What now for the Brexit endgame?

EPA-EFE/UK PARLIAMENTARY RECORDING UNIT

British Prime Minister Theresa May addressing the House of Commons during Prime Minister's Question Time in London, 14 March 2019. 

What now for the Brexit endgame?


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British Prime Minister Theresa May safeguarded her EU-UK deal by striking a winning point at the very last minute when she secured the backing of the House of Commons on a delay to Brexit just a few days after the Withdrawal Agreement suffered a second rejection from by UK MPs.

What keeps the deal on life support was the 14 March vote in favour of her motion to delay. This allows May to have more breathing room ahead of a decisive European Council meeting while also giving May more space to persuade doubters in her own Conservative Party to back her proposal. This has put the EU-27 in a holding pattern as it long forces them to make their decisions during the very last meeting of what is now a last-chance summit for the UK. 

All of this comes, however, at the same time when patience with Brexit is rapidly running out for many in the bloc.

May’s ultimate ‘meaningful vote’ – which comes ahead of the EU chiefs’ government meeting – will determine whether the UK will ask for a short or a long delay for Brexit.

Brussels’ position ahead of both of these key events has not changed, nor has the European Commission or many of the EU’s leaders failed to underline that the current Withdrawal Agreement is “the only deal on the table”.

The Netherlands’ Prime Minister Mark Rutte, called the House of Commons rejection of the agreement as a move that is akin to the “Titanic voting for the iceberg to move”.

The British Parliament rejected the deal this week. However, the Lower House voted in favour of a postponement of the British withdrawal from the EU, which is otherwise scheduled to happen on the 29 March.

‘Trapped’ by the backstop, or ‘trapped’ by the extension?

According to the UK’s argument, there are now two options that May is expected to table. She is prepared to offer a simple choice for the British Parliament – back the deal they’ve already emphatically rejected twice and deliver a Brexit delay that will allow for enough time to pass any pending legislation that will make the deal effective, or risk being trapped in an extension that would last much longer, possibly to the end of 2020 with the terms set by the EU and still no end in sight to the UK’s domestic problems.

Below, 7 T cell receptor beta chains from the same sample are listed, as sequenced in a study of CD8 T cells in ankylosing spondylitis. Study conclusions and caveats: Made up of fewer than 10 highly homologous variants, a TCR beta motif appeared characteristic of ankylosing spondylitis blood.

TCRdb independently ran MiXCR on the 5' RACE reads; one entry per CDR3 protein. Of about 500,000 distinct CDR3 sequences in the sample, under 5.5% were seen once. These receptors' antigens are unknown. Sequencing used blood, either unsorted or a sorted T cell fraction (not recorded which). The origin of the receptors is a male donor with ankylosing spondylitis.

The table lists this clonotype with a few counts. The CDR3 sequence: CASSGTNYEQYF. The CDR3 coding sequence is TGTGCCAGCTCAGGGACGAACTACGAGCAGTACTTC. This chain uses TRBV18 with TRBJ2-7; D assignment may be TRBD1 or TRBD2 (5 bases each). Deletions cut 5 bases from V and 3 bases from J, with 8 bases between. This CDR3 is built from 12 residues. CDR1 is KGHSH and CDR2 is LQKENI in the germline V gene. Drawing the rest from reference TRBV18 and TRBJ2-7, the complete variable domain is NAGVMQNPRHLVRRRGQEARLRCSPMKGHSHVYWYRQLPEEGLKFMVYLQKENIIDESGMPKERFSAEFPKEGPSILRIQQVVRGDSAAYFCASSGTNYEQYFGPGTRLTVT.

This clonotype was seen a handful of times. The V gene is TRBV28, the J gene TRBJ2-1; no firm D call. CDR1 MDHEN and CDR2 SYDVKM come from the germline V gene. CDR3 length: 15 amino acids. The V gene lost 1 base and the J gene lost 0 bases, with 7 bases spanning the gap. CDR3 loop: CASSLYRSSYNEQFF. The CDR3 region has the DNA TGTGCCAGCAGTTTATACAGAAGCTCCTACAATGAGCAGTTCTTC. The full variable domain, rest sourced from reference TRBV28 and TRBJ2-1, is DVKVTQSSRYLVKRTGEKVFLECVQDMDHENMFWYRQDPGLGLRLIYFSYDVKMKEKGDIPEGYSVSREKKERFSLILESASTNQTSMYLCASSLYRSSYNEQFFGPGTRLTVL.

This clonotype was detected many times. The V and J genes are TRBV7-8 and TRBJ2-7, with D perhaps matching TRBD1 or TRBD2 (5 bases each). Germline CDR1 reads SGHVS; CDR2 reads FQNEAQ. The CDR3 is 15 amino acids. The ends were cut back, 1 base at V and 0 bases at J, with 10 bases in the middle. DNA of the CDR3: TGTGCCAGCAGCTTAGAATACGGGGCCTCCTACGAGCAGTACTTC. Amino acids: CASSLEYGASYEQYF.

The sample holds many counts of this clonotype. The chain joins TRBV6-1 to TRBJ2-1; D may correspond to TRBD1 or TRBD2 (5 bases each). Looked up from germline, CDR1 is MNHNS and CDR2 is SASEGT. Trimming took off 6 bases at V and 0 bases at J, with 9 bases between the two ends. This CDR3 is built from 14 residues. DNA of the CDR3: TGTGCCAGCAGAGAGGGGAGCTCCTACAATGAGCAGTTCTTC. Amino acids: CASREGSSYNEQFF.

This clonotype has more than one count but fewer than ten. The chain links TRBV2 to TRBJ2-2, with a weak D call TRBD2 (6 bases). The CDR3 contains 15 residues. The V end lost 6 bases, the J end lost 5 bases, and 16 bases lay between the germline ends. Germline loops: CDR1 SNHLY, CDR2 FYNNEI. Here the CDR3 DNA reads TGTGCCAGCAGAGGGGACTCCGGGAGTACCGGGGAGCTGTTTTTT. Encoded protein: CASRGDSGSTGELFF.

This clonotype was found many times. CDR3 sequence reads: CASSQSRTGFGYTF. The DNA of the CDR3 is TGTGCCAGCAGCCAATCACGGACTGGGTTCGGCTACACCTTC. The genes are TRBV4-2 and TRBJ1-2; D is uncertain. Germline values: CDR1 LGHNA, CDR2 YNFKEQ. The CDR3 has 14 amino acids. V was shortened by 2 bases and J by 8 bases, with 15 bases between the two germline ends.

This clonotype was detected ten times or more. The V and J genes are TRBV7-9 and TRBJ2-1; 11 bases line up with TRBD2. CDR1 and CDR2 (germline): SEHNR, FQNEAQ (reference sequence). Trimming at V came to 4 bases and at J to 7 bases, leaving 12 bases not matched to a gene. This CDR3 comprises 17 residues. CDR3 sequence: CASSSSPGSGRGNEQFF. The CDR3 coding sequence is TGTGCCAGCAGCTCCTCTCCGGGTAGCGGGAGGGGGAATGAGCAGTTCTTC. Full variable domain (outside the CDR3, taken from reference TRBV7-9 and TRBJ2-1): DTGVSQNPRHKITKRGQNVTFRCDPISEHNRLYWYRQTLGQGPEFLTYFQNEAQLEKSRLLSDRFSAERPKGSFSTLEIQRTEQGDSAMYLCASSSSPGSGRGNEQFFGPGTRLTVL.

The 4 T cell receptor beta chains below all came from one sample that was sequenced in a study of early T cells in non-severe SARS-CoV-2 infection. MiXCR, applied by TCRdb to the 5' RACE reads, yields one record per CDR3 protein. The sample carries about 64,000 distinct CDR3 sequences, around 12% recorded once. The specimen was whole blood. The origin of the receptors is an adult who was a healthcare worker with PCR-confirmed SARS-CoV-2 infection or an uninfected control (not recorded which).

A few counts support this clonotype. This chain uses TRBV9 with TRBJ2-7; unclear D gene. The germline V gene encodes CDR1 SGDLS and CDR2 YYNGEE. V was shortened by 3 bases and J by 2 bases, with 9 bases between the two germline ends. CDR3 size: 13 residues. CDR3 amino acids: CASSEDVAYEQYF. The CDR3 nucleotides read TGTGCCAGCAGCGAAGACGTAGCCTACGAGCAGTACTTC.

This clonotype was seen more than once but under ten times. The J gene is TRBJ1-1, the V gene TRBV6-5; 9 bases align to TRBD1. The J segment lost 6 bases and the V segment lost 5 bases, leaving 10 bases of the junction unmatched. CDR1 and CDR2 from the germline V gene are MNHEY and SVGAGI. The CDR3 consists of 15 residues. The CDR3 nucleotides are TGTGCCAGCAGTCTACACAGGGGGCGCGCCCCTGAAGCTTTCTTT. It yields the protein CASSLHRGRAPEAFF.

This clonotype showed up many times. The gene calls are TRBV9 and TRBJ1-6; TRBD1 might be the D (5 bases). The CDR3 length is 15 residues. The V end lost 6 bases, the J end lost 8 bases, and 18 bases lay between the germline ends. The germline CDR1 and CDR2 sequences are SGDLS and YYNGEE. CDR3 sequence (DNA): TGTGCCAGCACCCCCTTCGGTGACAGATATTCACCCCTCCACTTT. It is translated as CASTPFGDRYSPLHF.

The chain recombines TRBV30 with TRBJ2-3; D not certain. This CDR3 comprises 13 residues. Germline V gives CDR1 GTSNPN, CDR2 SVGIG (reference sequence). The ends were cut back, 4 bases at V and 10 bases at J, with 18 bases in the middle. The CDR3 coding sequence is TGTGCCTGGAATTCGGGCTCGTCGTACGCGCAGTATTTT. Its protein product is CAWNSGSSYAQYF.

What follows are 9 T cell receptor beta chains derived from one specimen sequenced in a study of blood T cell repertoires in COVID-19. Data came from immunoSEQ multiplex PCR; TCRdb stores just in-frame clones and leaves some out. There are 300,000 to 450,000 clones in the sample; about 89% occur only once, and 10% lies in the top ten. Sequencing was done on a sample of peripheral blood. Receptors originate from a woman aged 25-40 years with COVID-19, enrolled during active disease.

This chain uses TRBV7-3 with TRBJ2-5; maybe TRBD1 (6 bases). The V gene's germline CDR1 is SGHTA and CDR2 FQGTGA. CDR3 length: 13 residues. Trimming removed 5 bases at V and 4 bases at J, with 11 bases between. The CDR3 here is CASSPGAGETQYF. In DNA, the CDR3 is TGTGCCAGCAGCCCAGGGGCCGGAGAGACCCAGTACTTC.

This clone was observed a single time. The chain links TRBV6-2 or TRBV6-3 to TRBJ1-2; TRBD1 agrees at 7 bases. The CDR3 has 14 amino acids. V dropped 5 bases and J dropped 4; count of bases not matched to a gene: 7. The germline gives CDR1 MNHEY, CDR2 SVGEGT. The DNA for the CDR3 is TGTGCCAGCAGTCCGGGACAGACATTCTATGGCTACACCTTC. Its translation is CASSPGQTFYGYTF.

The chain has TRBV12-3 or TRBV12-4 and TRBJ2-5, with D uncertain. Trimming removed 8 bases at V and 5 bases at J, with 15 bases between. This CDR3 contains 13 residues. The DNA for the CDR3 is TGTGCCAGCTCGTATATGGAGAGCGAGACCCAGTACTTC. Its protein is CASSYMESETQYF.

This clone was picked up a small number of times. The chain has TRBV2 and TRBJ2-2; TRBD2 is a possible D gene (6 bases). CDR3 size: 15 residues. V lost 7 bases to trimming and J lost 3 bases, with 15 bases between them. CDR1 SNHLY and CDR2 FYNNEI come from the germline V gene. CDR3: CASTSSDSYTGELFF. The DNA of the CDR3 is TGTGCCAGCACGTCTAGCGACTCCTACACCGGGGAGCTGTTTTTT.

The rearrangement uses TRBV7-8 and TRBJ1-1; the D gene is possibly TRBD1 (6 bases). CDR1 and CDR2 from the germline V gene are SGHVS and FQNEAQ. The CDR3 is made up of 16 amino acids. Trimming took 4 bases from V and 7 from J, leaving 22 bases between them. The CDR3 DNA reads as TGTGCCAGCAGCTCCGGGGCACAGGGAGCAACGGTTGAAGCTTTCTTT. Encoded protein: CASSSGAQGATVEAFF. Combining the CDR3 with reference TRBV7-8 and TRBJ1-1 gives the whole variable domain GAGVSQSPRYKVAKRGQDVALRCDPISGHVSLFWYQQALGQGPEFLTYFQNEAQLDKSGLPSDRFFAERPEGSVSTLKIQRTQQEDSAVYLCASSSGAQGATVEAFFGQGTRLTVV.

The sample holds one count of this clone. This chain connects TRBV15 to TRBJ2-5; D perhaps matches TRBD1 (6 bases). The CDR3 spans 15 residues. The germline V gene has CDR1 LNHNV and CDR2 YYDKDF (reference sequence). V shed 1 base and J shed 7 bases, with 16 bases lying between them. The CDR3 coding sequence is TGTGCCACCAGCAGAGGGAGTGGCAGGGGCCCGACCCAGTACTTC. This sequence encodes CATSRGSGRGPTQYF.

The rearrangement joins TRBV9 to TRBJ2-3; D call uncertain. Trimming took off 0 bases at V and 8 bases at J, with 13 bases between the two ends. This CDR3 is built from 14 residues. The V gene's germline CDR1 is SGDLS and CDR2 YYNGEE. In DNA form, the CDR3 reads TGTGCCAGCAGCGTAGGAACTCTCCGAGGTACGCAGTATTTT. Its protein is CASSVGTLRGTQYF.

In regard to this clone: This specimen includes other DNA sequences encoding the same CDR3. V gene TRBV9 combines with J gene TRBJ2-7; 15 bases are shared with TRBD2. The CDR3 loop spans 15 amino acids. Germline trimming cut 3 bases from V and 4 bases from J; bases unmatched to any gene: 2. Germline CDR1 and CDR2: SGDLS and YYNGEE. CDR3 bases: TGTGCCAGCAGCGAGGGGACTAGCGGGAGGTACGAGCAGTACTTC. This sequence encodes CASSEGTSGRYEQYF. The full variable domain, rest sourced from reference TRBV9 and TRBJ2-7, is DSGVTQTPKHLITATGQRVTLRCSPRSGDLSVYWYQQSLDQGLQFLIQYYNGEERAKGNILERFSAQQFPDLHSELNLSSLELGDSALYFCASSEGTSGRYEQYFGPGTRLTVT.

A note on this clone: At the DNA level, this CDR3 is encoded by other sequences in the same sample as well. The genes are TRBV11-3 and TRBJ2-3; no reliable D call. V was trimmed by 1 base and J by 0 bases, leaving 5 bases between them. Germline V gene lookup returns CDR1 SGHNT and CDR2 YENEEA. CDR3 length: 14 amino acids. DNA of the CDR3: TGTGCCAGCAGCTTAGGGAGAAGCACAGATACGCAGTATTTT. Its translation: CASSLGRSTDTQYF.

UK Health Secretary Matt Hancock underlined that the UK either gets the deal though and leaves in an orderly manner or take the EU-favoured option of a long delay. “I think that would be a disaster and I’m emphatically against that because it wouldn’t solve anything,” he said, keeping in mind that any extension that goes beyond the end of May would lead the UK to fulfil its obligation of having to take part in the European elections as it would still be a member of the bloc at that time. This was made clear to before the failed vote on 12 March by European-Commission President Jean-Claude Juncker in his letter to European Council President Donald Tusk ahead of the EU Summit.

Britain has acknowledged that the EU Treaties stipulate that EU citizens have the right to be represented in the European Parliament and there is no legal mechanism by which the UK could return MEPs to the new EP other than by participating in the elections. To add to this point, and in order for the new European Parliament to perform its functions – including the appointment of the new European Commission and the adoption of any legislation, the chamber needs to be properly constituted under the EU Treaties with duly elected representatives from all EU member states, including the UK.

Without its MEPs the chamber would be “improperly constituted,” putting the functioning of the EU’s institutions at risk. For this to happen, and the UK to participate in the European elections, returning officers must publish a notification about the vote by 12 April, before which the British government must set a date for the poll by an Order approved by the House of Commons.

This threat, May hopes, will probably soften just enough of the pro-Brexit MPs in Commons, securing her enough support for the last ‘meaningful vote’ on 20 March. The EU clearly favours a longer extension, as Tusk made clear. This would make the discussion meaningful if the UK is unwilling to support the already negotiated draft treaty.

What hasn’t been discussed, however, is the uncertainty that worries the EU-27 more than its leaders communicate in public. It is noteworthy, that Juncker asked May in private what guarantees he might have that he wouldn’t be negotiating with Boris Johnson, the UK’s former Secretary of Foreign Affairs, at some point.

Back in 2016, the now Secretary-General of the European Commission Martin Selmayr, said Johnson – one of the most prominent supporters of Brexit campaigner, was a part of the same dangerous, anti-EU forces that are led by France’s Marine Le Pen and Italy’s Beppe Grillo. Selmayr called their possible rise to positions of power as a “horror scenario”.

What if the UK is not granted an extension?

If everything fails, then May has promised the British MPs that they will have a chance to take over on 25 March, four days before the official Brexit date. She also offered the possibility to vote for an even softer Brexit than what’s on the table with the Withdrawal Agreement.

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